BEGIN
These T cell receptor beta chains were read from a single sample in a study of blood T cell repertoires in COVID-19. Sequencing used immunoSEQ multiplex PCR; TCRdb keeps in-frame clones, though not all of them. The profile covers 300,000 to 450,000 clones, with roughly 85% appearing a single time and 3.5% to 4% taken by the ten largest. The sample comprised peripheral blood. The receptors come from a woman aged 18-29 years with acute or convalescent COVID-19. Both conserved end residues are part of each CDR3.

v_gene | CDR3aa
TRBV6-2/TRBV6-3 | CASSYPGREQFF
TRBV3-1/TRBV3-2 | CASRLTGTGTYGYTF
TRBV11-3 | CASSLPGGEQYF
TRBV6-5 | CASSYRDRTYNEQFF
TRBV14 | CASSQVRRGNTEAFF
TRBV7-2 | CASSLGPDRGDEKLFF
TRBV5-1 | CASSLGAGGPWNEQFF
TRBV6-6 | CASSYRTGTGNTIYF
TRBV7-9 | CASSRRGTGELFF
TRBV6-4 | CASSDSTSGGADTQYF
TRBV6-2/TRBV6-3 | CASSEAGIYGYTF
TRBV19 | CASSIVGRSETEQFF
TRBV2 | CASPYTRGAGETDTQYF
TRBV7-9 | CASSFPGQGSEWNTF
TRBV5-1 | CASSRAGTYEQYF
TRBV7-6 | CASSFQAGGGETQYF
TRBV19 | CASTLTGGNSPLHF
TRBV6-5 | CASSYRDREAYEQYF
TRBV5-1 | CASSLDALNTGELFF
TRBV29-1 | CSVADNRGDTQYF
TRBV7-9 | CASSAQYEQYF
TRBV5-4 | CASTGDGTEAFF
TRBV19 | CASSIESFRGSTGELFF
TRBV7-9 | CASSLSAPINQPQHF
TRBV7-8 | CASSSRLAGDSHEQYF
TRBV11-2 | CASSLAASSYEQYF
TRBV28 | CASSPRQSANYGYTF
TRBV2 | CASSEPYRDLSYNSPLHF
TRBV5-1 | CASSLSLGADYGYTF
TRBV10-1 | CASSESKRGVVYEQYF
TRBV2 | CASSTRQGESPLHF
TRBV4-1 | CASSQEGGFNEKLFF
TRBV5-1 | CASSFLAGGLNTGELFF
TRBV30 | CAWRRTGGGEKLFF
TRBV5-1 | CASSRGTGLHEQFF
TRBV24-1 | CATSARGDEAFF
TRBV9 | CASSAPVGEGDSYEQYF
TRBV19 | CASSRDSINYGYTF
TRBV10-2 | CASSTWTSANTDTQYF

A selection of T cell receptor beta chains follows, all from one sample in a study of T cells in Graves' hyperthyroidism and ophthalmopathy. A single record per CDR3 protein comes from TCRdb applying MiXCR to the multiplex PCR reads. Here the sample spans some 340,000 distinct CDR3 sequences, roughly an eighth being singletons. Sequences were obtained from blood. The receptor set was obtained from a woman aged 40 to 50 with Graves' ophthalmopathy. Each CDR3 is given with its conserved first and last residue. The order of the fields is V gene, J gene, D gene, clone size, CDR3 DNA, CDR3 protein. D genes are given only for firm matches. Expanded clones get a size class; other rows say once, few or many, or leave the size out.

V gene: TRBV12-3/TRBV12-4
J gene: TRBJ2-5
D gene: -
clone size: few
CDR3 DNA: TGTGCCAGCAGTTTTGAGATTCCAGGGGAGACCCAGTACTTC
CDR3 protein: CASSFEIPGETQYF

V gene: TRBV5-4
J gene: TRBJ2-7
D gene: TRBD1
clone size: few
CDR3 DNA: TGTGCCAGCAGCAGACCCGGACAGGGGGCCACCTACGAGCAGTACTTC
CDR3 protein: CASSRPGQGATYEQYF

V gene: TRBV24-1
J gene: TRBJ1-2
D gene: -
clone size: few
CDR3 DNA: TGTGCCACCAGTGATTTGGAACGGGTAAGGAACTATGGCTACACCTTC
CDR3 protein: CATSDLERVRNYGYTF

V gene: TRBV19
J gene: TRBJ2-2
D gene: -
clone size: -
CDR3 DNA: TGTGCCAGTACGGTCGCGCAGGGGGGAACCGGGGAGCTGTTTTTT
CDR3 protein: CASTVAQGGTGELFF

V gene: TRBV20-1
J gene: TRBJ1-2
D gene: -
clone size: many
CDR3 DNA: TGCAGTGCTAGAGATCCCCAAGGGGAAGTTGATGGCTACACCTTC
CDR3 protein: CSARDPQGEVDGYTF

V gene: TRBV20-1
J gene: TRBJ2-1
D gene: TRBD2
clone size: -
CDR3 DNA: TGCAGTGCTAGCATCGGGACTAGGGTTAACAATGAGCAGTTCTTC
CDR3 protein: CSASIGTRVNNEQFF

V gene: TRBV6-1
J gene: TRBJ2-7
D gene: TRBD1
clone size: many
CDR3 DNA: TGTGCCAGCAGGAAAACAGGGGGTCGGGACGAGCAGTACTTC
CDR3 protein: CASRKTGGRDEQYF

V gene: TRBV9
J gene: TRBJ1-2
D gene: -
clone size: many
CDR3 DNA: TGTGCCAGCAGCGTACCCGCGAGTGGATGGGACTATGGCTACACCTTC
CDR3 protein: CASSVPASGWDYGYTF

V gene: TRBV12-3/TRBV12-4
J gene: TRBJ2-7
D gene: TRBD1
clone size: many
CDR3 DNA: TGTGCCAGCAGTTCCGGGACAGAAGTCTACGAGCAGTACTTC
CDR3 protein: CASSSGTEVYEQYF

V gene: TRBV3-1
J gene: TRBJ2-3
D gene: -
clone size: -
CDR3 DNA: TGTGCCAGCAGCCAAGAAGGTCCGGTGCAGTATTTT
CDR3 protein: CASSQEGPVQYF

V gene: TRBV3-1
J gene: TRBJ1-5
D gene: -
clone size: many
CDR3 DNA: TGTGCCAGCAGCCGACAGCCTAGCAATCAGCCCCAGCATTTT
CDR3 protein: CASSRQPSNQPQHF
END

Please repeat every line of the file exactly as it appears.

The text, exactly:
These T cell receptor beta chains were read from a single sample in a study of blood T cell repertoires in COVID-19. Sequencing used immunoSEQ multiplex PCR; TCRdb keeps in-frame clones, though not all of them. The profile covers 300,000 to 450,000 clones, with roughly 85% appearing a single time and 3.5% to 4% taken by the ten largest. The sample comprised peripheral blood. The receptors come from a woman aged 18-29 years with acute or convalescent COVID-19. Both conserved end residues are part of each CDR3.

v_gene | CDR3aa
TRBV6-2/TRBV6-3 | CASSYPGREQFF
TRBV3-1/TRBV3-2 | CASRLTGTGTYGYTF
TRBV11-3 | CASSLPGGEQYF
TRBV6-5 | CASSYRDRTYNEQFF
TRBV14 | CASSQVRRGNTEAFF
TRBV7-2 | CASSLGPDRGDEKLFF
TRBV5-1 | CASSLGAGGPWNEQFF
TRBV6-6 | CASSYRTGTGNTIYF
TRBV7-9 | CASSRRGTGELFF
TRBV6-4 | CASSDSTSGGADTQYF
TRBV6-2/TRBV6-3 | CASSEAGIYGYTF
TRBV19 | CASSIVGRSETEQFF
TRBV2 | CASPYTRGAGETDTQYF
TRBV7-9 | CASSFPGQGSEWNTF
TRBV5-1 | CASSRAGTYEQYF
TRBV7-6 | CASSFQAGGGETQYF
TRBV19 | CASTLTGGNSPLHF
TRBV6-5 | CASSYRDREAYEQYF
TRBV5-1 | CASSLDALNTGELFF
TRBV29-1 | CSVADNRGDTQYF
TRBV7-9 | CASSAQYEQYF
TRBV5-4 | CASTGDGTEAFF
TRBV19 | CASSIESFRGSTGELFF
TRBV7-9 | CASSLSAPINQPQHF
TRBV7-8 | CASSSRLAGDSHEQYF
TRBV11-2 | CASSLAASSYEQYF
TRBV28 | CASSPRQSANYGYTF
TRBV2 | CASSEPYRDLSYNSPLHF
TRBV5-1 | CASSLSLGADYGYTF
TRBV10-1 | CASSESKRGVVYEQYF
TRBV2 | CASSTRQGESPLHF
TRBV4-1 | CASSQEGGFNEKLFF
TRBV5-1 | CASSFLAGGLNTGELFF
TRBV30 | CAWRRTGGGEKLFF
TRBV5-1 | CASSRGTGLHEQFF
TRBV24-1 | CATSARGDEAFF
TRBV9 | CASSAPVGEGDSYEQYF
TRBV19 | CASSRDSINYGYTF
TRBV10-2 | CASSTWTSANTDTQYF

A selection of T cell receptor beta chains follows, all from one sample in a study of T cells in Graves' hyperthyroidism and ophthalmopathy. A single record per CDR3 protein comes from TCRdb applying MiXCR to the multiplex PCR reads. Here the sample spans some 340,000 distinct CDR3 sequences, roughly an eighth being singletons. Sequences were obtained from blood. The receptor set was obtained from a woman aged 40 to 50 with Graves' ophthalmopathy. Each CDR3 is given with its conserved first and last residue. The order of the fields is V gene, J gene, D gene, clone size, CDR3 DNA, CDR3 protein. D genes are given only for firm matches. Expanded clones get a size class; other rows say once, few or many, or leave the size out.

V gene: TRBV12-3/TRBV12-4
J gene: TRBJ2-5
D gene: -
clone size: few
CDR3 DNA: TGTGCCAGCAGTTTTGAGATTCCAGGGGAGACCCAGTACTTC
CDR3 protein: CASSFEIPGETQYF

V gene: TRBV5-4
J gene: TRBJ2-7
D gene: TRBD1
clone size: few
CDR3 DNA: TGTGCCAGCAGCAGACCCGGACAGGGGGCCACCTACGAGCAGTACTTC
CDR3 protein: CASSRPGQGATYEQYF

V gene: TRBV24-1
J gene: TRBJ1-2
D gene: -
clone size: few
CDR3 DNA: TGTGCCACCAGTGATTTGGAACGGGTAAGGAACTATGGCTACACCTTC
CDR3 protein: CATSDLERVRNYGYTF

V gene: TRBV19
J gene: TRBJ2-2
D gene: -
clone size: -
CDR3 DNA: TGTGCCAGTACGGTCGCGCAGGGGGGAACCGGGGAGCTGTTTTTT
CDR3 protein: CASTVAQGGTGELFF

V gene: TRBV20-1
J gene: TRBJ1-2
D gene: -
clone size: many
CDR3 DNA: TGCAGTGCTAGAGATCCCCAAGGGGAAGTTGATGGCTACACCTTC
CDR3 protein: CSARDPQGEVDGYTF

V gene: TRBV20-1
J gene: TRBJ2-1
D gene: TRBD2
clone size: -
CDR3 DNA: TGCAGTGCTAGCATCGGGACTAGGGTTAACAATGAGCAGTTCTTC
CDR3 protein: CSASIGTRVNNEQFF

V gene: TRBV6-1
J gene: TRBJ2-7
D gene: TRBD1
clone size: many
CDR3 DNA: TGTGCCAGCAGGAAAACAGGGGGTCGGGACGAGCAGTACTTC
CDR3 protein: CASRKTGGRDEQYF

V gene: TRBV9
J gene: TRBJ1-2
D gene: -
clone size: many
CDR3 DNA: TGTGCCAGCAGCGTACCCGCGAGTGGATGGGACTATGGCTACACCTTC
CDR3 protein: CASSVPASGWDYGYTF

V gene: TRBV12-3/TRBV12-4
J gene: TRBJ2-7
D gene: TRBD1
clone size: many
CDR3 DNA: TGTGCCAGCAGTTCCGGGACAGAAGTCTACGAGCAGTACTTC
CDR3 protein: CASSSGTEVYEQYF

V gene: TRBV3-1
J gene: TRBJ2-3
D gene: -
clone size: -
CDR3 DNA: TGTGCCAGCAGCCAAGAAGGTCCGGTGCAGTATTTT
CDR3 protein: CASSQEGPVQYF

V gene: TRBV3-1
J gene: TRBJ1-5
D gene: -
clone size: many
CDR3 DNA: TGTGCCAGCAGCCGACAGCCTAGCAATCAGCCCCAGCATTTT
CDR3 protein: CASSRQPSNQPQHF